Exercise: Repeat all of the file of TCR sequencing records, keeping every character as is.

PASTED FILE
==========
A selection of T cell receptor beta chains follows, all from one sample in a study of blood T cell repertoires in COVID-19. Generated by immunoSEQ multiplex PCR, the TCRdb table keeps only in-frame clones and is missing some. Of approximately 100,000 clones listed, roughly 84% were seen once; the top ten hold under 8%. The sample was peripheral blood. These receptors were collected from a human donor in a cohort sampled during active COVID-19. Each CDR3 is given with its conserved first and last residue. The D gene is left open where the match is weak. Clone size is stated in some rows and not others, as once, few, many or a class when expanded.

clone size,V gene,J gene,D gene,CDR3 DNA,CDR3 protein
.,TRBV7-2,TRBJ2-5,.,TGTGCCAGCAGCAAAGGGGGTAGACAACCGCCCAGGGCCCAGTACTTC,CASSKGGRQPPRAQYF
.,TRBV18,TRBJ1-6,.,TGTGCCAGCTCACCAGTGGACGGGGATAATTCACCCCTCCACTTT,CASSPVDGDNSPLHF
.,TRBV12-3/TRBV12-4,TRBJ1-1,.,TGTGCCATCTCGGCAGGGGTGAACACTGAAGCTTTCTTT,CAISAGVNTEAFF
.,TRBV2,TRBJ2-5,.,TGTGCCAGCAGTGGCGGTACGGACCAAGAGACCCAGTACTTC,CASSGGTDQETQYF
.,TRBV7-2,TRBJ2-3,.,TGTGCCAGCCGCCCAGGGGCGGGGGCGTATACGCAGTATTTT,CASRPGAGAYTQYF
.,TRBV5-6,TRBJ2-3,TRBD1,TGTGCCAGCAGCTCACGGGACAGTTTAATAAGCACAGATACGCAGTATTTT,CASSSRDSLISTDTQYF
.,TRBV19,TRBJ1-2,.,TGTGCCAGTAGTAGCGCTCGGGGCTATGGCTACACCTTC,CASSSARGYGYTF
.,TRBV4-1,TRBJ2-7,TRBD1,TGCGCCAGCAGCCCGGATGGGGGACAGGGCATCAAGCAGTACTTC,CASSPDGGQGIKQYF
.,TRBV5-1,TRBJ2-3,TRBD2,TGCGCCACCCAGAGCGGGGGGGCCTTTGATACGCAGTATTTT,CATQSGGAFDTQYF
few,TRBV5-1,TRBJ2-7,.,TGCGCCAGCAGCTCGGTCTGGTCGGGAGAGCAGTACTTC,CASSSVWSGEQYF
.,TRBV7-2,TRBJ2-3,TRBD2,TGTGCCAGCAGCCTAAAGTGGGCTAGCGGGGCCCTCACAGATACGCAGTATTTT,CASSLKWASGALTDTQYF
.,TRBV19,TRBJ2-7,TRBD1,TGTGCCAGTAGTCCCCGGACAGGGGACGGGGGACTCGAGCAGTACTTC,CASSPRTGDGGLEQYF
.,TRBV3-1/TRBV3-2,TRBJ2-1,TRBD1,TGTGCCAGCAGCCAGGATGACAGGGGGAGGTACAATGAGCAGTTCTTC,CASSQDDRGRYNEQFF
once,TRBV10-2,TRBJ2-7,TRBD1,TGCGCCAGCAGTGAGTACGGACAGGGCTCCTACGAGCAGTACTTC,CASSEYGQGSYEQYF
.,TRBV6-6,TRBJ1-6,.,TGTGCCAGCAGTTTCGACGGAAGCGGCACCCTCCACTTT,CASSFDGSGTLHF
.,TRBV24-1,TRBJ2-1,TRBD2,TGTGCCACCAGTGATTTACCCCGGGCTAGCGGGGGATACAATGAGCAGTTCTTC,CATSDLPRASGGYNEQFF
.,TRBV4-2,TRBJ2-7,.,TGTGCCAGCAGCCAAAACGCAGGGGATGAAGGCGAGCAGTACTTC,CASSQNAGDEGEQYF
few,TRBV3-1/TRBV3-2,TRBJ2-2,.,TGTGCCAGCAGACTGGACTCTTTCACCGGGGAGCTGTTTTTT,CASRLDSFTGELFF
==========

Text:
A selection of T cell receptor beta chains follows, all from one sample in a study of blood T cell repertoires in COVID-19. Generated by immunoSEQ multiplex PCR, the TCRdb table keeps only in-frame clones and is missing some. Of approximately 100,000 clones listed, roughly 84% were seen once; the top ten hold under 8%. The sample was peripheral blood. These receptors were collected from a human donor in a cohort sampled during active COVID-19. Each CDR3 is given with its conserved first and last residue. The D gene is left open where the match is weak. Clone size is stated in some rows and not others, as once, few, many or a class when expanded.

clone size,V gene,J gene,D gene,CDR3 DNA,CDR3 protein
.,TRBV7-2,TRBJ2-5,.,TGTGCCAGCAGCAAAGGGGGTAGACAACCGCCCAGGGCCCAGTACTTC,CASSKGGRQPPRAQYF
.,TRBV18,TRBJ1-6,.,TGTGCCAGCTCACCAGTGGACGGGGATAATTCACCCCTCCACTTT,CASSPVDGDNSPLHF
.,TRBV12-3/TRBV12-4,TRBJ1-1,.,TGTGCCATCTCGGCAGGGGTGAACACTGAAGCTTTCTTT,CAISAGVNTEAFF
.,TRBV2,TRBJ2-5,.,TGTGCCAGCAGTGGCGGTACGGACCAAGAGACCCAGTACTTC,CASSGGTDQETQYF
.,TRBV7-2,TRBJ2-3,.,TGTGCCAGCCGCCCAGGGGCGGGGGCGTATACGCAGTATTTT,CASRPGAGAYTQYF
.,TRBV5-6,TRBJ2-3,TRBD1,TGTGCCAGCAGCTCACGGGACAGTTTAATAAGCACAGATACGCAGTATTTT,CASSSRDSLISTDTQYF
.,TRBV19,TRBJ1-2,.,TGTGCCAGTAGTAGCGCTCGGGGCTATGGCTACACCTTC,CASSSARGYGYTF
.,TRBV4-1,TRBJ2-7,TRBD1,TGCGCCAGCAGCCCGGATGGGGGACAGGGCATCAAGCAGTACTTC,CASSPDGGQGIKQYF
.,TRBV5-1,TRBJ2-3,TRBD2,TGCGCCACCCAGAGCGGGGGGGCCTTTGATACGCAGTATTTT,CATQSGGAFDTQYF
few,TRBV5-1,TRBJ2-7,.,TGCGCCAGCAGCTCGGTCTGGTCGGGAGAGCAGTACTTC,CASSSVWSGEQYF
.,TRBV7-2,TRBJ2-3,TRBD2,TGTGCCAGCAGCCTAAAGTGGGCTAGCGGGGCCCTCACAGATACGCAGTATTTT,CASSLKWASGALTDTQYF
.,TRBV19,TRBJ2-7,TRBD1,TGTGCCAGTAGTCCCCGGACAGGGGACGGGGGACTCGAGCAGTACTTC,CASSPRTGDGGLEQYF
.,TRBV3-1/TRBV3-2,TRBJ2-1,TRBD1,TGTGCCAGCAGCCAGGATGACAGGGGGAGGTACAATGAGCAGTTCTTC,CASSQDDRGRYNEQFF
once,TRBV10-2,TRBJ2-7,TRBD1,TGCGCCAGCAGTGAGTACGGACAGGGCTCCTACGAGCAGTACTTC,CASSEYGQGSYEQYF
.,TRBV6-6,TRBJ1-6,.,TGTGCCAGCAGTTTCGACGGAAGCGGCACCCTCCACTTT,CASSFDGSGTLHF
.,TRBV24-1,TRBJ2-1,TRBD2,TGTGCCACCAGTGATTTACCCCGGGCTAGCGGGGGATACAATGAGCAGTTCTTC,CATSDLPRASGGYNEQFF
.,TRBV4-2,TRBJ2-7,.,TGTGCCAGCAGCCAAAACGCAGGGGATGAAGGCGAGCAGTACTTC,CASSQNAGDEGEQYF
few,TRBV3-1/TRBV3-2,TRBJ2-2,.,TGTGCCAGCAGACTGGACTCTTTCACCGGGGAGCTGTTTTTT,CASRLDSFTGELFF